Sonny Simmons / Marion Brown
The Complete ESP Disk Recordings / Marion Brown
ESP
2005
B+/C+



this is black music,” said an indefatigable Charles Gayle, pulling a reed from his mouth, and moving it into his saxophone’s mouthpiece.

A sort of introduction to a piece that was sort of an introduction to Gayle himself, the saxophonist blew hard, and heavy, and nearly 30 minutes long, while legendary drummer, Sunny Murray, splashed cymbals and thudded skins; bassist William Parker hunkered in the corner, sawing microtones into several piles of tonal timber, sweat rolling off his brow.

Parker had played on Gayle’s titanic Touchin’ on Trane, released in 1993 by German Jazz label, FMP. Touchin’ blends late 60’s “fire music” with bop sensibility. Even though Gayle’s going out of his head on nearly every track, late-period Coltrane drummer, Rashied Ali, eschews his preferred “pulse” drumming for a percolating swing, empowering Gayle, and allowing even Parker to remove himself from the shackles which serve the traditional rhythm section’s master. Lest we forget, this is all about freedom.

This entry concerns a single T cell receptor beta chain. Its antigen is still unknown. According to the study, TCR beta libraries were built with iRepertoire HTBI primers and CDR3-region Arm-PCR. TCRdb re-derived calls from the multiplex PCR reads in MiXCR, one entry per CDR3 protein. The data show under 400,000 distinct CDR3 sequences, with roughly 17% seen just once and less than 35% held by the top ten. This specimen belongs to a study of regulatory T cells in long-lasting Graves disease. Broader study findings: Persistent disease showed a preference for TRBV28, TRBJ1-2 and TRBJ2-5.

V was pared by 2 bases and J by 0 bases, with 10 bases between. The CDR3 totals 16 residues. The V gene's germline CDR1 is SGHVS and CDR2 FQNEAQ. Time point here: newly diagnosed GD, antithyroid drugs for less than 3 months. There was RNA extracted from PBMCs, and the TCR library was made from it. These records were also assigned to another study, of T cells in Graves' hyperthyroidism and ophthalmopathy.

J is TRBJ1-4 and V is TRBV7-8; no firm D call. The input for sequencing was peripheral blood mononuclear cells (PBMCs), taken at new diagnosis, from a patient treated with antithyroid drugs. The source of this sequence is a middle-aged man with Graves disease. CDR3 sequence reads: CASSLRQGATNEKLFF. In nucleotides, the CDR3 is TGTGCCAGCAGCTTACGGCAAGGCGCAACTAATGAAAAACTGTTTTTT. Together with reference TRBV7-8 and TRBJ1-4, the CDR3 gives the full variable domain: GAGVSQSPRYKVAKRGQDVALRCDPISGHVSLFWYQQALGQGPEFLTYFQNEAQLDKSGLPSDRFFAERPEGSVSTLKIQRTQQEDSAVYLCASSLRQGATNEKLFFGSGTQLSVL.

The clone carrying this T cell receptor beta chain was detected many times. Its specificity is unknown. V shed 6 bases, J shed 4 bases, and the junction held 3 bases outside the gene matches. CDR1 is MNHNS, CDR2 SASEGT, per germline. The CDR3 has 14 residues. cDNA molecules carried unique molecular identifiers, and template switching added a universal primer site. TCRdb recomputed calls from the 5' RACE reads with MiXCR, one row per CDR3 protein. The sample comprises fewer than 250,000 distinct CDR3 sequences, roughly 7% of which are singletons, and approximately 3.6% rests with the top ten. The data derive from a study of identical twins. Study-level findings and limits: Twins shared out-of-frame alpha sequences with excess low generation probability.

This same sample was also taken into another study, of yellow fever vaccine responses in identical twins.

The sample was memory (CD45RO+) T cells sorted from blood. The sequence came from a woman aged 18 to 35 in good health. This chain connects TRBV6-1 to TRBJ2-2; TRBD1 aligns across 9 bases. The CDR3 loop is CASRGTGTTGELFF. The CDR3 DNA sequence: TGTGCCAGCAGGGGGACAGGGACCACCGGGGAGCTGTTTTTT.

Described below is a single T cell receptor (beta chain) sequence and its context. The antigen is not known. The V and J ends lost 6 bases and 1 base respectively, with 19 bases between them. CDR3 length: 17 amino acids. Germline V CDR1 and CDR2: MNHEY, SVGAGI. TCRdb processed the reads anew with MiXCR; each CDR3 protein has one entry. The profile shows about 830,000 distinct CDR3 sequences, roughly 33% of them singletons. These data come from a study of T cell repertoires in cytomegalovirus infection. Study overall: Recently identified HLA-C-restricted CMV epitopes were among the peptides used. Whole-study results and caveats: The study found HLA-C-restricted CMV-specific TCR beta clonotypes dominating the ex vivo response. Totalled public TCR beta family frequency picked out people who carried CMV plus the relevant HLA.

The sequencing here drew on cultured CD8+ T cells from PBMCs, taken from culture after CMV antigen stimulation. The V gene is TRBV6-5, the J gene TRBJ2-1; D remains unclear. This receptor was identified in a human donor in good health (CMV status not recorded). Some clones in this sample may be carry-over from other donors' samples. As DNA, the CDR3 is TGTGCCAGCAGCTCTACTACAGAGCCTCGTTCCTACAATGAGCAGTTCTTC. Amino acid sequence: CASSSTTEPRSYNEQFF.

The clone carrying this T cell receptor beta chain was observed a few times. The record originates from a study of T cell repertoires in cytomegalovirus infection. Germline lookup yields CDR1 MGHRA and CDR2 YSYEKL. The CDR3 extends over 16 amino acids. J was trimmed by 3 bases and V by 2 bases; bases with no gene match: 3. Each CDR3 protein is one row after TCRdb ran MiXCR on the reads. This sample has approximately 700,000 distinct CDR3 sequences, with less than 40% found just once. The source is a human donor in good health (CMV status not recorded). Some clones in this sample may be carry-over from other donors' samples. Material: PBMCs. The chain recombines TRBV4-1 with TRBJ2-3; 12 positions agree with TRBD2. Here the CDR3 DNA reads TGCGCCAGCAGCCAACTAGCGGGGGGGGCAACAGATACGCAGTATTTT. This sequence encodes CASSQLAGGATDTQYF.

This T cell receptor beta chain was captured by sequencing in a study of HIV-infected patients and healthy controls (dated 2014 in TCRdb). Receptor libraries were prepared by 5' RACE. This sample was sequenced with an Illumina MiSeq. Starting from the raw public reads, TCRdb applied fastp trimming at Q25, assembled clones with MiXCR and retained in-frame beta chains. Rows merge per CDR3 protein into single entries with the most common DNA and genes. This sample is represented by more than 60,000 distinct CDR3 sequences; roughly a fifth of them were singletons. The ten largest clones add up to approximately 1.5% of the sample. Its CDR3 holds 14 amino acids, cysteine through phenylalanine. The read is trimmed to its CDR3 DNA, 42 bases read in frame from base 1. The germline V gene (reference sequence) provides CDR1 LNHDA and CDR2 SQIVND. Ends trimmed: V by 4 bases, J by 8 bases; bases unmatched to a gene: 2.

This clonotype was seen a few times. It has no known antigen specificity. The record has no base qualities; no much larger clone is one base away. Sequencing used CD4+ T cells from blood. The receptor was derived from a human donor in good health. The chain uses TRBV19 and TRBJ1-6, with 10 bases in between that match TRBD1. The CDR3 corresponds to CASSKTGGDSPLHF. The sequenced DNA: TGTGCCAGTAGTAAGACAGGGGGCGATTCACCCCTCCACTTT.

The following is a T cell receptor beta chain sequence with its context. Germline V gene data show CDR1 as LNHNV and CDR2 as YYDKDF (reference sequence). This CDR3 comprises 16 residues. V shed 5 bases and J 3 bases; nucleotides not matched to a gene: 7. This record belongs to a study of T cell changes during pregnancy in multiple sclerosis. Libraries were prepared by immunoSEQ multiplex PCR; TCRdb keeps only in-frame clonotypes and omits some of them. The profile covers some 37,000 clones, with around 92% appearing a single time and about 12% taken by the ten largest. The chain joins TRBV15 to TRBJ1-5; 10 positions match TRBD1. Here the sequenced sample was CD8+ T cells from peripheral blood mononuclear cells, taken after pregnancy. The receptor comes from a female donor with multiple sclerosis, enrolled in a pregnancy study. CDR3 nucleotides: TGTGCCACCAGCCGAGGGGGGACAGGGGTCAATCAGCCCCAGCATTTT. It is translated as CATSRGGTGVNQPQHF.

Admittedly, Gayle’s pre-piece qualifier appeared strange: Of course this was “black” music; it’s an inherently black idiom. Even stranger was coupling the qualifier with the crowd: White, uptown, privileged—this could have been a Goddamned Pavement show.

Joseph Chonto’s liner notes for Touchin’ didn’t just touch on ‘trane; they touched on racism, spiritual unity, “wholeness,” and the stubborn fact that the American Gayle—playing within a genre that Europeans have touted as America’s only contribution to the arts—had never been asked to record for an American record label.

“I’ve played with him,” said picker/ranter/humorist and writer Eugene Chadbourne of Gayle. “He told me he’s playing black music for black people; I told him to look around at his shows; there are no black people there.”